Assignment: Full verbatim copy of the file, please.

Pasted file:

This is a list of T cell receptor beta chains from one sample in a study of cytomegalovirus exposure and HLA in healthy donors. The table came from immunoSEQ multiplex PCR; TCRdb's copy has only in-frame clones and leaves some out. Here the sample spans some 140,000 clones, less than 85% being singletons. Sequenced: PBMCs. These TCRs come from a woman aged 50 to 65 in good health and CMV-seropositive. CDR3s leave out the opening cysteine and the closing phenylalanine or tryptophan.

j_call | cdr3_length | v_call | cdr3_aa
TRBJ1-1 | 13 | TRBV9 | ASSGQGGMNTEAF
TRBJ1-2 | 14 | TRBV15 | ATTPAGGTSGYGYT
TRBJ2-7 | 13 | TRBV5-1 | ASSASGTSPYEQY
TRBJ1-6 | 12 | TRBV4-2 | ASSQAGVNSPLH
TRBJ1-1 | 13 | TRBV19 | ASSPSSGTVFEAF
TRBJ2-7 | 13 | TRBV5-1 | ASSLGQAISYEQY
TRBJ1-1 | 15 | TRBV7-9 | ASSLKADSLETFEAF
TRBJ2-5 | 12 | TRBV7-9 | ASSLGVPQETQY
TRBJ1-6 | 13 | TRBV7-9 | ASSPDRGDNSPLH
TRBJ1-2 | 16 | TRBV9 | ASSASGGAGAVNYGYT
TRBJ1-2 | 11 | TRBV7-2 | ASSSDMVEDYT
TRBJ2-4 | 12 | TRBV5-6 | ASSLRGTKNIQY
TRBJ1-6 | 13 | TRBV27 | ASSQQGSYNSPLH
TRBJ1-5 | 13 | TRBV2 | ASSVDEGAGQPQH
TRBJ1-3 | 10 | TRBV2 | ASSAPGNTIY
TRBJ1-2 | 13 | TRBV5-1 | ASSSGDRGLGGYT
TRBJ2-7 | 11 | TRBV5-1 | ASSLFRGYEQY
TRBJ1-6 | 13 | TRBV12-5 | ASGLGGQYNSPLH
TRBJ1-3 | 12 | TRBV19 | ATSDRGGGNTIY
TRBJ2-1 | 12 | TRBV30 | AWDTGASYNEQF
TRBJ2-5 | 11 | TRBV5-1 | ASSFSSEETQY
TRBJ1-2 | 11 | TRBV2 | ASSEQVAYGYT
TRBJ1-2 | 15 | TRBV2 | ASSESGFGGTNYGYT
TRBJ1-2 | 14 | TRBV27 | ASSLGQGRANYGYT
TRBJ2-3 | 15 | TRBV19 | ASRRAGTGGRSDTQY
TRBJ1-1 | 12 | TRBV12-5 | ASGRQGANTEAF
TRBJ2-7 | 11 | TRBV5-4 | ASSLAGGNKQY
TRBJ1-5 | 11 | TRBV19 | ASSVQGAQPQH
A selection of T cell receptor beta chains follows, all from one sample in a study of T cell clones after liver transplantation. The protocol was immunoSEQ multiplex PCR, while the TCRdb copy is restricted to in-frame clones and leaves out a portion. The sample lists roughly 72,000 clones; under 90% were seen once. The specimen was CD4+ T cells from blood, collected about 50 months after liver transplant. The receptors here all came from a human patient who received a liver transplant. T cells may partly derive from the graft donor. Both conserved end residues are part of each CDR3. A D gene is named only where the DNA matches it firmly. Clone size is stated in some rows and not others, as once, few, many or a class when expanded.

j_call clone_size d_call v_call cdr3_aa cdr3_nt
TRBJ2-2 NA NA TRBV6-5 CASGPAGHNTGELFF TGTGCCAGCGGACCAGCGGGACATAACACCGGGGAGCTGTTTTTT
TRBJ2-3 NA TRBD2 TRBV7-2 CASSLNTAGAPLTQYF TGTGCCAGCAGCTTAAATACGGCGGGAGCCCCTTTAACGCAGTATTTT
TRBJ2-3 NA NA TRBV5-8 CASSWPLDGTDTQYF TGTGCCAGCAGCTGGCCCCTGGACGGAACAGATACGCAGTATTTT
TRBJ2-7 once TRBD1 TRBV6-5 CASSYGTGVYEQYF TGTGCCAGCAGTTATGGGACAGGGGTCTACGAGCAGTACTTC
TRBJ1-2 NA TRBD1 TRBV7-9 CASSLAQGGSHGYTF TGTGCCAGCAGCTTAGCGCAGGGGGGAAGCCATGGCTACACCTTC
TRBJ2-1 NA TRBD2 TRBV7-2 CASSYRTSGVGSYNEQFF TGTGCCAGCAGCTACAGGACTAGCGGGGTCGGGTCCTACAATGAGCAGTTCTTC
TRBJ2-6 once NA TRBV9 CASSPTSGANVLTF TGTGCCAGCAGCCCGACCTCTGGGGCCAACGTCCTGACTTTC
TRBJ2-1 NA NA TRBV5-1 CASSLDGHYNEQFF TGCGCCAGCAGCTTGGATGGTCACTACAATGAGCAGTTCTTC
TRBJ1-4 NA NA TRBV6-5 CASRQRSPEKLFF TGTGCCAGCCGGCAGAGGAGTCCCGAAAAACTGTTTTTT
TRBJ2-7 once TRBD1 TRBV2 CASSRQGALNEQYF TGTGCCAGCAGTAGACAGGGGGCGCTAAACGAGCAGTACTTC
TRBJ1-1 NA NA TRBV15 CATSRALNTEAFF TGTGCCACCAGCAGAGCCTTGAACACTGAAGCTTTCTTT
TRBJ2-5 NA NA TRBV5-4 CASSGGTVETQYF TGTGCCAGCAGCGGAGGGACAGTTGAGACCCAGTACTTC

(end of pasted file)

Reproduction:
This is a list of T cell receptor beta chains from one sample in a study of cytomegalovirus exposure and HLA in healthy donors. The table came from immunoSEQ multiplex PCR; TCRdb's copy has only in-frame clones and leaves some out. Here the sample spans some 140,000 clones, less than 85% being singletons. Sequenced: PBMCs. These TCRs come from a woman aged 50 to 65 in good health and CMV-seropositive. CDR3s leave out the opening cysteine and the closing phenylalanine or tryptophan.

j_call | cdr3_length | v_call | cdr3_aa
TRBJ1-1 | 13 | TRBV9 | ASSGQGGMNTEAF
TRBJ1-2 | 14 | TRBV15 | ATTPAGGTSGYGYT
TRBJ2-7 | 13 | TRBV5-1 | ASSASGTSPYEQY
TRBJ1-6 | 12 | TRBV4-2 | ASSQAGVNSPLH
TRBJ1-1 | 13 | TRBV19 | ASSPSSGTVFEAF
TRBJ2-7 | 13 | TRBV5-1 | ASSLGQAISYEQY
TRBJ1-1 | 15 | TRBV7-9 | ASSLKADSLETFEAF
TRBJ2-5 | 12 | TRBV7-9 | ASSLGVPQETQY
TRBJ1-6 | 13 | TRBV7-9 | ASSPDRGDNSPLH
TRBJ1-2 | 16 | TRBV9 | ASSASGGAGAVNYGYT
TRBJ1-2 | 11 | TRBV7-2 | ASSSDMVEDYT
TRBJ2-4 | 12 | TRBV5-6 | ASSLRGTKNIQY
TRBJ1-6 | 13 | TRBV27 | ASSQQGSYNSPLH
TRBJ1-5 | 13 | TRBV2 | ASSVDEGAGQPQH
TRBJ1-3 | 10 | TRBV2 | ASSAPGNTIY
TRBJ1-2 | 13 | TRBV5-1 | ASSSGDRGLGGYT
TRBJ2-7 | 11 | TRBV5-1 | ASSLFRGYEQY
TRBJ1-6 | 13 | TRBV12-5 | ASGLGGQYNSPLH
TRBJ1-3 | 12 | TRBV19 | ATSDRGGGNTIY
TRBJ2-1 | 12 | TRBV30 | AWDTGASYNEQF
TRBJ2-5 | 11 | TRBV5-1 | ASSFSSEETQY
TRBJ1-2 | 11 | TRBV2 | ASSEQVAYGYT
TRBJ1-2 | 15 | TRBV2 | ASSESGFGGTNYGYT
TRBJ1-2 | 14 | TRBV27 | ASSLGQGRANYGYT
TRBJ2-3 | 15 | TRBV19 | ASRRAGTGGRSDTQY
TRBJ1-1 | 12 | TRBV12-5 | ASGRQGANTEAF
TRBJ2-7 | 11 | TRBV5-4 | ASSLAGGNKQY
TRBJ1-5 | 11 | TRBV19 | ASSVQGAQPQH
A selection of T cell receptor beta chains follows, all from one sample in a study of T cell clones after liver transplantation. The protocol was immunoSEQ multiplex PCR, while the TCRdb copy is restricted to in-frame clones and leaves out a portion. The sample lists roughly 72,000 clones; under 90% were seen once. The specimen was CD4+ T cells from blood, collected about 50 months after liver transplant. The receptors here all came from a human patient who received a liver transplant. T cells may partly derive from the graft donor. Both conserved end residues are part of each CDR3. A D gene is named only where the DNA matches it firmly. Clone size is stated in some rows and not others, as once, few, many or a class when expanded.

j_call clone_size d_call v_call cdr3_aa cdr3_nt
TRBJ2-2 NA NA TRBV6-5 CASGPAGHNTGELFF TGTGCCAGCGGACCAGCGGGACATAACACCGGGGAGCTGTTTTTT
TRBJ2-3 NA TRBD2 TRBV7-2 CASSLNTAGAPLTQYF TGTGCCAGCAGCTTAAATACGGCGGGAGCCCCTTTAACGCAGTATTTT
TRBJ2-3 NA NA TRBV5-8 CASSWPLDGTDTQYF TGTGCCAGCAGCTGGCCCCTGGACGGAACAGATACGCAGTATTTT
TRBJ2-7 once TRBD1 TRBV6-5 CASSYGTGVYEQYF TGTGCCAGCAGTTATGGGACAGGGGTCTACGAGCAGTACTTC
TRBJ1-2 NA TRBD1 TRBV7-9 CASSLAQGGSHGYTF TGTGCCAGCAGCTTAGCGCAGGGGGGAAGCCATGGCTACACCTTC
TRBJ2-1 NA TRBD2 TRBV7-2 CASSYRTSGVGSYNEQFF TGTGCCAGCAGCTACAGGACTAGCGGGGTCGGGTCCTACAATGAGCAGTTCTTC
TRBJ2-6 once NA TRBV9 CASSPTSGANVLTF TGTGCCAGCAGCCCGACCTCTGGGGCCAACGTCCTGACTTTC
TRBJ2-1 NA NA TRBV5-1 CASSLDGHYNEQFF TGCGCCAGCAGCTTGGATGGTCACTACAATGAGCAGTTCTTC
TRBJ1-4 NA NA TRBV6-5 CASRQRSPEKLFF TGTGCCAGCCGGCAGAGGAGTCCCGAAAAACTGTTTTTT
TRBJ2-7 once TRBD1 TRBV2 CASSRQGALNEQYF TGTGCCAGCAGTAGACAGGGGGCGCTAAACGAGCAGTACTTC
TRBJ1-1 NA NA TRBV15 CATSRALNTEAFF TGTGCCACCAGCAGAGCCTTGAACACTGAAGCTTTCTTT
TRBJ2-5 NA NA TRBV5-4 CASSGGTVETQYF TGTGCCAGCAGCGGAGGGACAGTTGAGACCCAGTACTTC